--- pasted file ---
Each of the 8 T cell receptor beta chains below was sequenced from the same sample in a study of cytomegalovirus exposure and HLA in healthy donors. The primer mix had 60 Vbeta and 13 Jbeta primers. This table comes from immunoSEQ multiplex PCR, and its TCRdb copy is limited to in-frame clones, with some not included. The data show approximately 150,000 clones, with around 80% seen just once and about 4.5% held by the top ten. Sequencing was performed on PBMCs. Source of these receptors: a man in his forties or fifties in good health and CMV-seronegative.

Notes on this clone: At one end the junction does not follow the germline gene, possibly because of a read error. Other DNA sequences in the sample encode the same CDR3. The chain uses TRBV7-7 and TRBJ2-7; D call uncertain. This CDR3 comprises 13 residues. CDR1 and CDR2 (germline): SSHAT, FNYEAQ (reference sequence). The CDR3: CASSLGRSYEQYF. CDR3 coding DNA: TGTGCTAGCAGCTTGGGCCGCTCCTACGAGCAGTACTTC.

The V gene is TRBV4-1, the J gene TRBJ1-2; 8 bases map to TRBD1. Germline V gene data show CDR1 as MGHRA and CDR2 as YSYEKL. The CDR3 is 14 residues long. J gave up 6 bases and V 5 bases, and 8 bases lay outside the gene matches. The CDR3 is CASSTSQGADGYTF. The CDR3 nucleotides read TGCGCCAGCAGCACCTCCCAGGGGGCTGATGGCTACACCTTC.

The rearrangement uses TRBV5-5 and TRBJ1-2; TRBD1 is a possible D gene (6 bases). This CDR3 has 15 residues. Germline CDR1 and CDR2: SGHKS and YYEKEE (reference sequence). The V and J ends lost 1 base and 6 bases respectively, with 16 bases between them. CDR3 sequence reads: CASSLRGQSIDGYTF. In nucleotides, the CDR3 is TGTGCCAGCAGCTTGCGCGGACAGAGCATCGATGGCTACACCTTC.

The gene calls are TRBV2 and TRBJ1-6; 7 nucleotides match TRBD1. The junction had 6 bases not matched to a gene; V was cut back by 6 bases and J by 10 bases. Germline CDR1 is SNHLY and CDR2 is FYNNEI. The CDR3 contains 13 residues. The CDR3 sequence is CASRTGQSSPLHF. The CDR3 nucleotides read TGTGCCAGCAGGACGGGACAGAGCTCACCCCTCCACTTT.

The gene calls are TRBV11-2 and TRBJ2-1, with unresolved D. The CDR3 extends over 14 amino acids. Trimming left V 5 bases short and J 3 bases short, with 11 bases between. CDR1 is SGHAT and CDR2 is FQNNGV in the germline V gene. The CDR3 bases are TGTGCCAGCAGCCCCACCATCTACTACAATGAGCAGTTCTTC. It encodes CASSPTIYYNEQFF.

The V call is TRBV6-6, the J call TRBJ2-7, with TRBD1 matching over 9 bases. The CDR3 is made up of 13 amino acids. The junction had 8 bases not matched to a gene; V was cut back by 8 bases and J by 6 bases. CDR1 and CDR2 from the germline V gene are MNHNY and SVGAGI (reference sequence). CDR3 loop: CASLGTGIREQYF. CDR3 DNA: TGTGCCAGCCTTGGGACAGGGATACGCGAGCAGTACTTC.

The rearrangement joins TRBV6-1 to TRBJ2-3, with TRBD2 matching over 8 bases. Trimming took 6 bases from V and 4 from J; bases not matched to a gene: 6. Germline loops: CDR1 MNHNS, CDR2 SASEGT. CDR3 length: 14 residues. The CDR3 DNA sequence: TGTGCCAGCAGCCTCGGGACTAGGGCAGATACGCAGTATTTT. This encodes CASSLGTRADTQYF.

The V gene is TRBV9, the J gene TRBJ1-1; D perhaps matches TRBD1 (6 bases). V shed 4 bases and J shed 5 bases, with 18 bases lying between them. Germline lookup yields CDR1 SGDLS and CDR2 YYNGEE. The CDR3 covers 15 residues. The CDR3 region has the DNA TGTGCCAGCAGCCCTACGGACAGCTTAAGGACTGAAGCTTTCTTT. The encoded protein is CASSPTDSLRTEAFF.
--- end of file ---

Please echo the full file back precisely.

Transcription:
Each of the 8 T cell receptor beta chains below was sequenced from the same sample in a study of cytomegalovirus exposure and HLA in healthy donors. The primer mix had 60 Vbeta and 13 Jbeta primers. This table comes from immunoSEQ multiplex PCR, and its TCRdb copy is limited to in-frame clones, with some not included. The data show approximately 150,000 clones, with around 80% seen just once and about 4.5% held by the top ten. Sequencing was performed on PBMCs. Source of these receptors: a man in his forties or fifties in good health and CMV-seronegative.

Notes on this clone: At one end the junction does not follow the germline gene, possibly because of a read error. Other DNA sequences in the sample encode the same CDR3. The chain uses TRBV7-7 and TRBJ2-7; D call uncertain. This CDR3 comprises 13 residues. CDR1 and CDR2 (germline): SSHAT, FNYEAQ (reference sequence). The CDR3: CASSLGRSYEQYF. CDR3 coding DNA: TGTGCTAGCAGCTTGGGCCGCTCCTACGAGCAGTACTTC.

The V gene is TRBV4-1, the J gene TRBJ1-2; 8 bases map to TRBD1. Germline V gene data show CDR1 as MGHRA and CDR2 as YSYEKL. The CDR3 is 14 residues long. J gave up 6 bases and V 5 bases, and 8 bases lay outside the gene matches. The CDR3 is CASSTSQGADGYTF. The CDR3 nucleotides read TGCGCCAGCAGCACCTCCCAGGGGGCTGATGGCTACACCTTC.

The rearrangement uses TRBV5-5 and TRBJ1-2; TRBD1 is a possible D gene (6 bases). This CDR3 has 15 residues. Germline CDR1 and CDR2: SGHKS and YYEKEE (reference sequence). The V and J ends lost 1 base and 6 bases respectively, with 16 bases between them. CDR3 sequence reads: CASSLRGQSIDGYTF. In nucleotides, the CDR3 is TGTGCCAGCAGCTTGCGCGGACAGAGCATCGATGGCTACACCTTC.

The gene calls are TRBV2 and TRBJ1-6; 7 nucleotides match TRBD1. The junction had 6 bases not matched to a gene; V was cut back by 6 bases and J by 10 bases. Germline CDR1 is SNHLY and CDR2 is FYNNEI. The CDR3 contains 13 residues. The CDR3 sequence is CASRTGQSSPLHF. The CDR3 nucleotides read TGTGCCAGCAGGACGGGACAGAGCTCACCCCTCCACTTT.

The gene calls are TRBV11-2 and TRBJ2-1, with unresolved D. The CDR3 extends over 14 amino acids. Trimming left V 5 bases short and J 3 bases short, with 11 bases between. CDR1 is SGHAT and CDR2 is FQNNGV in the germline V gene. The CDR3 bases are TGTGCCAGCAGCCCCACCATCTACTACAATGAGCAGTTCTTC. It encodes CASSPTIYYNEQFF.

The V call is TRBV6-6, the J call TRBJ2-7, with TRBD1 matching over 9 bases. The CDR3 is made up of 13 amino acids. The junction had 8 bases not matched to a gene; V was cut back by 8 bases and J by 6 bases. CDR1 and CDR2 from the germline V gene are MNHNY and SVGAGI (reference sequence). CDR3 loop: CASLGTGIREQYF. CDR3 DNA: TGTGCCAGCCTTGGGACAGGGATACGCGAGCAGTACTTC.

The rearrangement joins TRBV6-1 to TRBJ2-3, with TRBD2 matching over 8 bases. Trimming took 6 bases from V and 4 from J; bases not matched to a gene: 6. Germline loops: CDR1 MNHNS, CDR2 SASEGT. CDR3 length: 14 residues. The CDR3 DNA sequence: TGTGCCAGCAGCCTCGGGACTAGGGCAGATACGCAGTATTTT. This encodes CASSLGTRADTQYF.

The V gene is TRBV9, the J gene TRBJ1-1; D perhaps matches TRBD1 (6 bases). V shed 4 bases and J shed 5 bases, with 18 bases lying between them. Germline lookup yields CDR1 SGDLS and CDR2 YYNGEE. The CDR3 covers 15 residues. The CDR3 region has the DNA TGTGCCAGCAGCCCTACGGACAGCTTAAGGACTGAAGCTTTCTTT. The encoded protein is CASSPTDSLRTEAFF.